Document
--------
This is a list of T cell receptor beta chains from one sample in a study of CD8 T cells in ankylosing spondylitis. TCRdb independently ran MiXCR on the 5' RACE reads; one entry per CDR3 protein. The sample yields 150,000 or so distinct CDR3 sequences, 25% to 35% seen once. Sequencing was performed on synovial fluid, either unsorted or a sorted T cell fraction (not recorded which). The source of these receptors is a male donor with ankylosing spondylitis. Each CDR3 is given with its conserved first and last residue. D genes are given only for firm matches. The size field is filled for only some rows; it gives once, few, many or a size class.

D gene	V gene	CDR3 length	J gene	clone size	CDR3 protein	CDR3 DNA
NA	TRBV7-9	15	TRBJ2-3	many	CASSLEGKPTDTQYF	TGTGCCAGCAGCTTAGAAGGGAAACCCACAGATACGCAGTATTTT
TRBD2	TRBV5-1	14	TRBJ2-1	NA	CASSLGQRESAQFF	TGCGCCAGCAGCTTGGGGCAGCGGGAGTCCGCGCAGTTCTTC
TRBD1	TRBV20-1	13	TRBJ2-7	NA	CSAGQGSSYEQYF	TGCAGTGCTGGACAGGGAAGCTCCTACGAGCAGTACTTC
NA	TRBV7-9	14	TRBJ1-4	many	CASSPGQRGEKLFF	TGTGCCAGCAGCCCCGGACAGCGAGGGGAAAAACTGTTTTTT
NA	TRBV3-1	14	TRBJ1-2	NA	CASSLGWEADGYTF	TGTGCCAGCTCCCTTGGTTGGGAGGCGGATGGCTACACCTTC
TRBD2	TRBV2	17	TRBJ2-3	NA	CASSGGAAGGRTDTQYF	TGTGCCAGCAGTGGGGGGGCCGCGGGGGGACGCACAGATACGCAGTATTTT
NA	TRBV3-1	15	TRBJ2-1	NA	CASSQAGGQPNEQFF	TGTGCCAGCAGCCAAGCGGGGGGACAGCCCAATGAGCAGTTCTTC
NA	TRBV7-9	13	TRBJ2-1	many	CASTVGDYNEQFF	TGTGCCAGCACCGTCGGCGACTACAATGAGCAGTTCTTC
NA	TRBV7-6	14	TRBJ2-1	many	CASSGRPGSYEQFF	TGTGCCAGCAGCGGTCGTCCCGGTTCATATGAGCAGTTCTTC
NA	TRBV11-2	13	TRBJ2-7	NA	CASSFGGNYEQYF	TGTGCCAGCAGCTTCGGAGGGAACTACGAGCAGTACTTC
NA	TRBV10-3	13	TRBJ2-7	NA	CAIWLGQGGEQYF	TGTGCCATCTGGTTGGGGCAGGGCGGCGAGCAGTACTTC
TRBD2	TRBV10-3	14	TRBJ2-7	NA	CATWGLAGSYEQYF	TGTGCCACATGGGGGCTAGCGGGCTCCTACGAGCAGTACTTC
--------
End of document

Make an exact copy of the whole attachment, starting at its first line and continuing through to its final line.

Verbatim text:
This is a list of T cell receptor beta chains from one sample in a study of CD8 T cells in ankylosing spondylitis. TCRdb independently ran MiXCR on the 5' RACE reads; one entry per CDR3 protein. The sample yields 150,000 or so distinct CDR3 sequences, 25% to 35% seen once. Sequencing was performed on synovial fluid, either unsorted or a sorted T cell fraction (not recorded which). The source of these receptors is a male donor with ankylosing spondylitis. Each CDR3 is given with its conserved first and last residue. D genes are given only for firm matches. The size field is filled for only some rows; it gives once, few, many or a size class.

D gene	V gene	CDR3 length	J gene	clone size	CDR3 protein	CDR3 DNA
NA	TRBV7-9	15	TRBJ2-3	many	CASSLEGKPTDTQYF	TGTGCCAGCAGCTTAGAAGGGAAACCCACAGATACGCAGTATTTT
TRBD2	TRBV5-1	14	TRBJ2-1	NA	CASSLGQRESAQFF	TGCGCCAGCAGCTTGGGGCAGCGGGAGTCCGCGCAGTTCTTC
TRBD1	TRBV20-1	13	TRBJ2-7	NA	CSAGQGSSYEQYF	TGCAGTGCTGGACAGGGAAGCTCCTACGAGCAGTACTTC
NA	TRBV7-9	14	TRBJ1-4	many	CASSPGQRGEKLFF	TGTGCCAGCAGCCCCGGACAGCGAGGGGAAAAACTGTTTTTT
NA	TRBV3-1	14	TRBJ1-2	NA	CASSLGWEADGYTF	TGTGCCAGCTCCCTTGGTTGGGAGGCGGATGGCTACACCTTC
TRBD2	TRBV2	17	TRBJ2-3	NA	CASSGGAAGGRTDTQYF	TGTGCCAGCAGTGGGGGGGCCGCGGGGGGACGCACAGATACGCAGTATTTT
NA	TRBV3-1	15	TRBJ2-1	NA	CASSQAGGQPNEQFF	TGTGCCAGCAGCCAAGCGGGGGGACAGCCCAATGAGCAGTTCTTC
NA	TRBV7-9	13	TRBJ2-1	many	CASTVGDYNEQFF	TGTGCCAGCACCGTCGGCGACTACAATGAGCAGTTCTTC
NA	TRBV7-6	14	TRBJ2-1	many	CASSGRPGSYEQFF	TGTGCCAGCAGCGGTCGTCCCGGTTCATATGAGCAGTTCTTC
NA	TRBV11-2	13	TRBJ2-7	NA	CASSFGGNYEQYF	TGTGCCAGCAGCTTCGGAGGGAACTACGAGCAGTACTTC
NA	TRBV10-3	13	TRBJ2-7	NA	CAIWLGQGGEQYF	TGTGCCATCTGGTTGGGGCAGGGCGGCGAGCAGTACTTC
TRBD2	TRBV10-3	14	TRBJ2-7	NA	CATWGLAGSYEQYF	TGTGCCACATGGGGGCTAGCGGGCTCCTACGAGCAGTACTTC